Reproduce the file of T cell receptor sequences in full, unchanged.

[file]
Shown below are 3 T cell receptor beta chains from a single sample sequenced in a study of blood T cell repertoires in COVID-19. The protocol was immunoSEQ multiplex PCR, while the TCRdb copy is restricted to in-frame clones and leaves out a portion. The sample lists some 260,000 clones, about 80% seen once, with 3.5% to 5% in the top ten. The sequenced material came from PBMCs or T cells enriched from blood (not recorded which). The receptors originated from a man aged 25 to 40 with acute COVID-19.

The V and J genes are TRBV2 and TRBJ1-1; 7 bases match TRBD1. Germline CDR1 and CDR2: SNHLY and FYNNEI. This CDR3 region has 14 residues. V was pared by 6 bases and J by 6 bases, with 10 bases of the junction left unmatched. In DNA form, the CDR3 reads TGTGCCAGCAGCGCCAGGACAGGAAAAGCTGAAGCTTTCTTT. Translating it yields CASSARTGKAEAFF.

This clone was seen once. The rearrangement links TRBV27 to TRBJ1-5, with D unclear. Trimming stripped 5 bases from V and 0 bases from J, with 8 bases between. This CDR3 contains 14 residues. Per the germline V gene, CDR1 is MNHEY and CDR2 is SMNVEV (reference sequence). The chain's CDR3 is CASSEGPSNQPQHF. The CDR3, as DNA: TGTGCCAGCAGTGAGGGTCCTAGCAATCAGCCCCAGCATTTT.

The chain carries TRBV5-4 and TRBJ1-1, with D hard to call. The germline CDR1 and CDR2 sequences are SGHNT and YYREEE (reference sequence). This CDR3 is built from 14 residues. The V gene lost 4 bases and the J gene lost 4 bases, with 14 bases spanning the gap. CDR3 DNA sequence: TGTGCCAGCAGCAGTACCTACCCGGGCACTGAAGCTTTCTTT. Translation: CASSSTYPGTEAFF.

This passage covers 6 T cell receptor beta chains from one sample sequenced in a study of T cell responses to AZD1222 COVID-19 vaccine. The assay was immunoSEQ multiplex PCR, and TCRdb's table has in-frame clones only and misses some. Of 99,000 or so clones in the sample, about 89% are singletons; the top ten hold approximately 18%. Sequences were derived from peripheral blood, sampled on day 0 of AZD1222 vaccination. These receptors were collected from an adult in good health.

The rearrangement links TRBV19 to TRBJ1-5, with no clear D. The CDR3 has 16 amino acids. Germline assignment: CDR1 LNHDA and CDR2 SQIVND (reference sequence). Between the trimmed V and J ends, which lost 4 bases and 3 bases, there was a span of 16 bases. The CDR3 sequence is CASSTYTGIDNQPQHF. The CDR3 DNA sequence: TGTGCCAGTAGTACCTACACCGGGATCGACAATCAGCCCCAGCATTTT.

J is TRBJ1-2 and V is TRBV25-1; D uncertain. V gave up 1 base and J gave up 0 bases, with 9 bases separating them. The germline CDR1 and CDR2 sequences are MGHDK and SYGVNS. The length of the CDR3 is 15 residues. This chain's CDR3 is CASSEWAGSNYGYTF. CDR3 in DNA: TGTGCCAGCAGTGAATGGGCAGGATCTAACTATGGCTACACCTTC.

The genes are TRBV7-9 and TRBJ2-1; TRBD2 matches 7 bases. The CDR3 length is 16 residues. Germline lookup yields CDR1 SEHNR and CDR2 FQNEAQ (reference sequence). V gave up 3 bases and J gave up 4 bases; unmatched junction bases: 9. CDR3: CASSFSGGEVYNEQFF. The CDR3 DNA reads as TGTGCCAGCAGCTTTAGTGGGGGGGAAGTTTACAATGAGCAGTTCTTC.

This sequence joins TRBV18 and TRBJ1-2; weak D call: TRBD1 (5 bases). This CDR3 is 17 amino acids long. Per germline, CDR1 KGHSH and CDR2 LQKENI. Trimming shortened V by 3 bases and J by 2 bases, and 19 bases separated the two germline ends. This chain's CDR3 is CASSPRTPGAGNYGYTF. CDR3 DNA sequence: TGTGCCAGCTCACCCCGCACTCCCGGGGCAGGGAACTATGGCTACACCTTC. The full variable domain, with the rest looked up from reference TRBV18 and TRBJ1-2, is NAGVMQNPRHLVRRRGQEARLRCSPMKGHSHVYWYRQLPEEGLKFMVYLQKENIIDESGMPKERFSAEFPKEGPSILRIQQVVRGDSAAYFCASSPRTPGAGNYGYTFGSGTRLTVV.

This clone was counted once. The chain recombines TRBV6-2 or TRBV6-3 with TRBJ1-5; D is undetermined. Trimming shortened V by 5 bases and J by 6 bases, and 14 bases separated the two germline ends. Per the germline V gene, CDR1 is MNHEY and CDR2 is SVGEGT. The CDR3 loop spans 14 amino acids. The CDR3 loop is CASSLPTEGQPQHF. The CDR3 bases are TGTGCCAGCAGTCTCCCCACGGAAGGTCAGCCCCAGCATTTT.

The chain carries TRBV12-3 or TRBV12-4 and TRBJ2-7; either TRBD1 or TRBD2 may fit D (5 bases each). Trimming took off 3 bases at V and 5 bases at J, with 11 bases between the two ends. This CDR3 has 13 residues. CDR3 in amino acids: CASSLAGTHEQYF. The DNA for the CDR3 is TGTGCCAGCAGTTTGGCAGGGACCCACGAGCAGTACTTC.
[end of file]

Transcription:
Shown below are 3 T cell receptor beta chains from a single sample sequenced in a study of blood T cell repertoires in COVID-19. The protocol was immunoSEQ multiplex PCR, while the TCRdb copy is restricted to in-frame clones and leaves out a portion. The sample lists some 260,000 clones, about 80% seen once, with 3.5% to 5% in the top ten. The sequenced material came from PBMCs or T cells enriched from blood (not recorded which). The receptors originated from a man aged 25 to 40 with acute COVID-19.

The V and J genes are TRBV2 and TRBJ1-1; 7 bases match TRBD1. Germline CDR1 and CDR2: SNHLY and FYNNEI. This CDR3 region has 14 residues. V was pared by 6 bases and J by 6 bases, with 10 bases of the junction left unmatched. In DNA form, the CDR3 reads TGTGCCAGCAGCGCCAGGACAGGAAAAGCTGAAGCTTTCTTT. Translating it yields CASSARTGKAEAFF.

This clone was seen once. The rearrangement links TRBV27 to TRBJ1-5, with D unclear. Trimming stripped 5 bases from V and 0 bases from J, with 8 bases between. This CDR3 contains 14 residues. Per the germline V gene, CDR1 is MNHEY and CDR2 is SMNVEV (reference sequence). The chain's CDR3 is CASSEGPSNQPQHF. The CDR3, as DNA: TGTGCCAGCAGTGAGGGTCCTAGCAATCAGCCCCAGCATTTT.

The chain carries TRBV5-4 and TRBJ1-1, with D hard to call. The germline CDR1 and CDR2 sequences are SGHNT and YYREEE (reference sequence). This CDR3 is built from 14 residues. The V gene lost 4 bases and the J gene lost 4 bases, with 14 bases spanning the gap. CDR3 DNA sequence: TGTGCCAGCAGCAGTACCTACCCGGGCACTGAAGCTTTCTTT. Translation: CASSSTYPGTEAFF.

This passage covers 6 T cell receptor beta chains from one sample sequenced in a study of T cell responses to AZD1222 COVID-19 vaccine. The assay was immunoSEQ multiplex PCR, and TCRdb's table has in-frame clones only and misses some. Of 99,000 or so clones in the sample, about 89% are singletons; the top ten hold approximately 18%. Sequences were derived from peripheral blood, sampled on day 0 of AZD1222 vaccination. These receptors were collected from an adult in good health.

The rearrangement links TRBV19 to TRBJ1-5, with no clear D. The CDR3 has 16 amino acids. Germline assignment: CDR1 LNHDA and CDR2 SQIVND (reference sequence). Between the trimmed V and J ends, which lost 4 bases and 3 bases, there was a span of 16 bases. The CDR3 sequence is CASSTYTGIDNQPQHF. The CDR3 DNA sequence: TGTGCCAGTAGTACCTACACCGGGATCGACAATCAGCCCCAGCATTTT.

J is TRBJ1-2 and V is TRBV25-1; D uncertain. V gave up 1 base and J gave up 0 bases, with 9 bases separating them. The germline CDR1 and CDR2 sequences are MGHDK and SYGVNS. The length of the CDR3 is 15 residues. This chain's CDR3 is CASSEWAGSNYGYTF. CDR3 in DNA: TGTGCCAGCAGTGAATGGGCAGGATCTAACTATGGCTACACCTTC.

The genes are TRBV7-9 and TRBJ2-1; TRBD2 matches 7 bases. The CDR3 length is 16 residues. Germline lookup yields CDR1 SEHNR and CDR2 FQNEAQ (reference sequence). V gave up 3 bases and J gave up 4 bases; unmatched junction bases: 9. CDR3: CASSFSGGEVYNEQFF. The CDR3 DNA reads as TGTGCCAGCAGCTTTAGTGGGGGGGAAGTTTACAATGAGCAGTTCTTC.

This sequence joins TRBV18 and TRBJ1-2; weak D call: TRBD1 (5 bases). This CDR3 is 17 amino acids long. Per germline, CDR1 KGHSH and CDR2 LQKENI. Trimming shortened V by 3 bases and J by 2 bases, and 19 bases separated the two germline ends. This chain's CDR3 is CASSPRTPGAGNYGYTF. CDR3 DNA sequence: TGTGCCAGCTCACCCCGCACTCCCGGGGCAGGGAACTATGGCTACACCTTC. The full variable domain, with the rest looked up from reference TRBV18 and TRBJ1-2, is NAGVMQNPRHLVRRRGQEARLRCSPMKGHSHVYWYRQLPEEGLKFMVYLQKENIIDESGMPKERFSAEFPKEGPSILRIQQVVRGDSAAYFCASSPRTPGAGNYGYTFGSGTRLTVV.

This clone was counted once. The chain recombines TRBV6-2 or TRBV6-3 with TRBJ1-5; D is undetermined. Trimming shortened V by 5 bases and J by 6 bases, and 14 bases separated the two germline ends. Per the germline V gene, CDR1 is MNHEY and CDR2 is SVGEGT. The CDR3 loop spans 14 amino acids. The CDR3 loop is CASSLPTEGQPQHF. The CDR3 bases are TGTGCCAGCAGTCTCCCCACGGAAGGTCAGCCCCAGCATTTT.

The chain carries TRBV12-3 or TRBV12-4 and TRBJ2-7; either TRBD1 or TRBD2 may fit D (5 bases each). Trimming took off 3 bases at V and 5 bases at J, with 11 bases between the two ends. This CDR3 has 13 residues. CDR3 in amino acids: CASSLAGTHEQYF. The DNA for the CDR3 is TGTGCCAGCAGTTTGGCAGGGACCCACGAGCAGTACTTC.